Strength Training for People with Rheumatoid Arthritis


As a Post-Doctoral Fellow in Knowledge Translation at Arthritis Research Canada, Dr. Jasmin Ma is focused on supporting strength training behaviour change and developing methods for tailored physical activity interventions for people with rheumatoid arthritis (RA).

Jasmin recently returned from the annual American College of Rheumatology meeting in Atlanta, where, alongside one of her patient partners, Eileen Davidson, were able to present her research to people from all over the world. We sat down with her to learn more about her study, I START – a strength training research project developed specifically for people with RA. Jasmin’s research looks at barriers unique to people with rheumatoid arthritis and the types of considerations that are necessary when it comes to strength training.

What does I START Strength training stand for?

The research project name, I START stands for “Improving Strength training and Tailoring in rheumatoid ARThritis”.

Tell us more about your research project?

This research is a series of projects under the umbrella of improving strength training behaviour. The project answers questions including, “How do we help people with RA do more weight training for the long-run?” and “How do we tailor exercise programs for people with RA?” What we do know is that there is no one-size-fits-all approach.

To properly conduct the study, we need to understand an individual’s unique situation by probing for personal goals, motivators, barriers, available time and resources, abilities and limitations, preferred exercise environment and activities, and communication style. We look at the end-user experience and whether using a tailored approach will actually work.

We have limited information on how to enable and tailor strength training exercises for people with RA. There have only been two other behavioural interventions to improve strength training among people with arthritis and they are focused on people with osteoarthritis.

This project is combined with an interview study component in which people with RA provide feedback on what helps and doesn’t help when participating in strength training exercises. This allows us to take this information, apply behaviour change theory and iterative feedback from end-users to find solutions for people with RA.\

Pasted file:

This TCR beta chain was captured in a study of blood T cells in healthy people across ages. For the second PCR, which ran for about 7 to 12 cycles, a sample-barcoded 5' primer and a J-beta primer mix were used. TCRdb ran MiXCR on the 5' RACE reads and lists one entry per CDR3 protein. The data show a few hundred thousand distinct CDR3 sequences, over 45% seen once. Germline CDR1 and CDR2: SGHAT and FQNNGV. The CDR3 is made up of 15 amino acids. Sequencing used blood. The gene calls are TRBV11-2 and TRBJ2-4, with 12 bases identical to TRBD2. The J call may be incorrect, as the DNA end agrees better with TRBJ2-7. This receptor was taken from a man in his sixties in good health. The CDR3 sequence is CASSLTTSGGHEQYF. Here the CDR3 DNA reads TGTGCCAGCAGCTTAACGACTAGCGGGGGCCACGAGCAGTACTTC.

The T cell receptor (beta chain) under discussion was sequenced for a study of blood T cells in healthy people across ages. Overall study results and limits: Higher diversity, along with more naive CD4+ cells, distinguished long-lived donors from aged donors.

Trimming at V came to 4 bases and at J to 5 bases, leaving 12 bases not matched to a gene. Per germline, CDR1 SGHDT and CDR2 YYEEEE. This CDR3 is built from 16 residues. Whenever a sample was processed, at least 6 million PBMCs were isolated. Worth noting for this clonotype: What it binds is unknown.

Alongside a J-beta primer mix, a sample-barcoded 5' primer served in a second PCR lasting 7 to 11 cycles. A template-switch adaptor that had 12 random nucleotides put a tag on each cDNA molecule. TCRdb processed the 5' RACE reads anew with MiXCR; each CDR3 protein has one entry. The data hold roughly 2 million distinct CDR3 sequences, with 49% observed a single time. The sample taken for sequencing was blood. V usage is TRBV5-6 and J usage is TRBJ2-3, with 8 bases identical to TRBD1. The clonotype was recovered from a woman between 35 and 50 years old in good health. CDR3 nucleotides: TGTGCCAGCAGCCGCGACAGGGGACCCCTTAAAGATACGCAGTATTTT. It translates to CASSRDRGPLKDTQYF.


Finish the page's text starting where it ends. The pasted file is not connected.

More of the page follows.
Why is strength training important for people with RA?

There is a lot of evidence to show strength training is equally as important for health as aerobic exercise, and in many cases, can provide benefits that aerobic exercise can’t. In previous studies involving people living with RA, we have learned that strength training can decrease pain, fatigue and joint inflammation, while improving strength. Strength training can help your bones and muscles, and importantly, the ability to remain independent.

What is it like to participate in this study?

We’ve recently wrapped up interviews with people with RA asking about what helps and what doesn’t help, and how their strength training experience can be made better. We’re now in the process of collaborating with the Arthritis Research Canada’s Patient Advisory Board (APAB) who are able to provide a lived experience and give first-hand feedback. This combined with a theory-based method that guides us to move from identifying the ‘problem’ to developing actual solutions has created an agenda of next steps.

In the next phase, we’re looking to gain a better understanding of guidelines for prescribing strength training for people with RA, for example, when in a flare, experiencing pain, or fatigue. We will be working with patients and healthcare providers and triangulating their perspectives with the available evidence to develop an RA-specific strength training prescription resource.

Why is it important to get a patient’s perspective?

As a research trainee, I know the steps and methods needed to conduct research, but cannot speak for the lived experience. If we want to help people with RA to strength train, we need to be asking how we can help in ways that work for them.

With as little as 1-14 percent of people with rheumatoid arthritis doing strength training it is becoming increasingly important to learn about how to incorporate this important disease management strategy into their everyday lives.

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